Chapter 4: Somatic Sensation: Spinal Mechanosensory Systems
A 25-year-old man was in an automobile accident and suffered a severe spinal cord injury. He had multiple somatic sensory and motor signs. Focusing only on mechanosensation, he had no sense of touch on his right leg and lower trunk, to the level of the umbilicus. Which of the following statements best describes the side and level of injury?
A. Right side of spinal cord at the 10th thoracic segment (T10)
Comment: The touch pathway in the spinal cord is uncrossed; it crosses in the caudal medulla. If the injury were at T4, then the sensory loss would have extended to the upper chest (see Figure 4–5).
FIGURE 4–5. The dermatomes of the body have a segmental organization. The inset illustrates dermatomal overlap. The brain and spinal cord are visible on the dorsal view (right). Note that the spinal cord ends at L1 segment. This is where cerebrospinal fluid can be withdrawn by lumbar tap (Figure 3–18B).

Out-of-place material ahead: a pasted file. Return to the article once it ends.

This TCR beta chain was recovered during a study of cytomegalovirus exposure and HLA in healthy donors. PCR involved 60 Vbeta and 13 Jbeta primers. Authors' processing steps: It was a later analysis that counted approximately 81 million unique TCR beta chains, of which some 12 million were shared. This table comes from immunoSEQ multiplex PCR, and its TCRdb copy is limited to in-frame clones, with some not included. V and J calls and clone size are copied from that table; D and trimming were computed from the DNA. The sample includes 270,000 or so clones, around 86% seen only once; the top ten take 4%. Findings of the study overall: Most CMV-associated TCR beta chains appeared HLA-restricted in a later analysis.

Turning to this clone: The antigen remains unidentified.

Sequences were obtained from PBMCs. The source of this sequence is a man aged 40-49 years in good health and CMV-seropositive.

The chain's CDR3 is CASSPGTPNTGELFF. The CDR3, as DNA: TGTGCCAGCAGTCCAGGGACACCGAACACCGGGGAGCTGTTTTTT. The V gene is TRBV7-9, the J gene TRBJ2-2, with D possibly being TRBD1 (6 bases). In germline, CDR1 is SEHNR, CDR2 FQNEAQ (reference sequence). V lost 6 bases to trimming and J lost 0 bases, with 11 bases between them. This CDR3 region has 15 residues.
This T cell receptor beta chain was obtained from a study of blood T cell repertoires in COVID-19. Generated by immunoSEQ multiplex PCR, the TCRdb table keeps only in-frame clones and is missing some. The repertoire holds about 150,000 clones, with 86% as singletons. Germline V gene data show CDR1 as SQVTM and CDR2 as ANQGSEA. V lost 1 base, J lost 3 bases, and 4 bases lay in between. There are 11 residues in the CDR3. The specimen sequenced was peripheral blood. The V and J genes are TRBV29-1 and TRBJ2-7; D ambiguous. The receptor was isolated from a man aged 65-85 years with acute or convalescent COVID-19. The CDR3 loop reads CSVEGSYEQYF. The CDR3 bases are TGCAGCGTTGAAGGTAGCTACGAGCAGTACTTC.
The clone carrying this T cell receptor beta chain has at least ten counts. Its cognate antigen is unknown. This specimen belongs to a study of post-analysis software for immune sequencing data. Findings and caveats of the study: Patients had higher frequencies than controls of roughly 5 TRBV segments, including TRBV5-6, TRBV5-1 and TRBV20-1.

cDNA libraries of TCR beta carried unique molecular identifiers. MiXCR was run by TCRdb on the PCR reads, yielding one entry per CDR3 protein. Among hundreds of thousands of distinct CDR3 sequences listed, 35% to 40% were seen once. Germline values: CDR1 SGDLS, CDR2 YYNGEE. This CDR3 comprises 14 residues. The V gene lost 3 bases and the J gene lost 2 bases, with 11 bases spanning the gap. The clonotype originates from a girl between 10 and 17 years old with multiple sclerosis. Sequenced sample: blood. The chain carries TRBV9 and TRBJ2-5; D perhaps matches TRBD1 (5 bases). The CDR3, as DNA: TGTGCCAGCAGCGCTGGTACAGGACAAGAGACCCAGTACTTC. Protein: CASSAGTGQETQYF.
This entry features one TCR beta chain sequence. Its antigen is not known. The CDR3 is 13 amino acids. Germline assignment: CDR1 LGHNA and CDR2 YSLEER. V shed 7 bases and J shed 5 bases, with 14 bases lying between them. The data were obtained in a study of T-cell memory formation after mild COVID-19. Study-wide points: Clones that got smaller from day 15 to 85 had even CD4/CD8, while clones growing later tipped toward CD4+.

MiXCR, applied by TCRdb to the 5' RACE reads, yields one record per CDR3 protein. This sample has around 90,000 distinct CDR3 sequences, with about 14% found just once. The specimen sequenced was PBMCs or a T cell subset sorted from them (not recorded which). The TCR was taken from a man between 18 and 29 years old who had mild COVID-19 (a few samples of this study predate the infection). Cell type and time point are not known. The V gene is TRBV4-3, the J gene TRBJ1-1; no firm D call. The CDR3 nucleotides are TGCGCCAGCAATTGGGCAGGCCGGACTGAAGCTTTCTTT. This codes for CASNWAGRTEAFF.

From which of the listed body regions does the gracile nucleus receive mechanoreceptive input?
The medial lemniscus—in the medulla, at the level where there is a fourth ventricle—receives its blood supply from which of the following arteries?
A. Posterior inferior cerebellar artery
C. Posterior spinal artery
D. Anterior spinal artery
Comment: At the most caudal level of the medulla, where there is little or no inferior olivary nucleus, the anterior spinal artery supplies blood to the medial lemniscus.
A physician tests vibration sense by touching a tuning fork to the body surface. Which of the following receptors mediates vibration sense?
Which of the following statements best describes the organization of dermatomes associated with adjacent dorsal roots?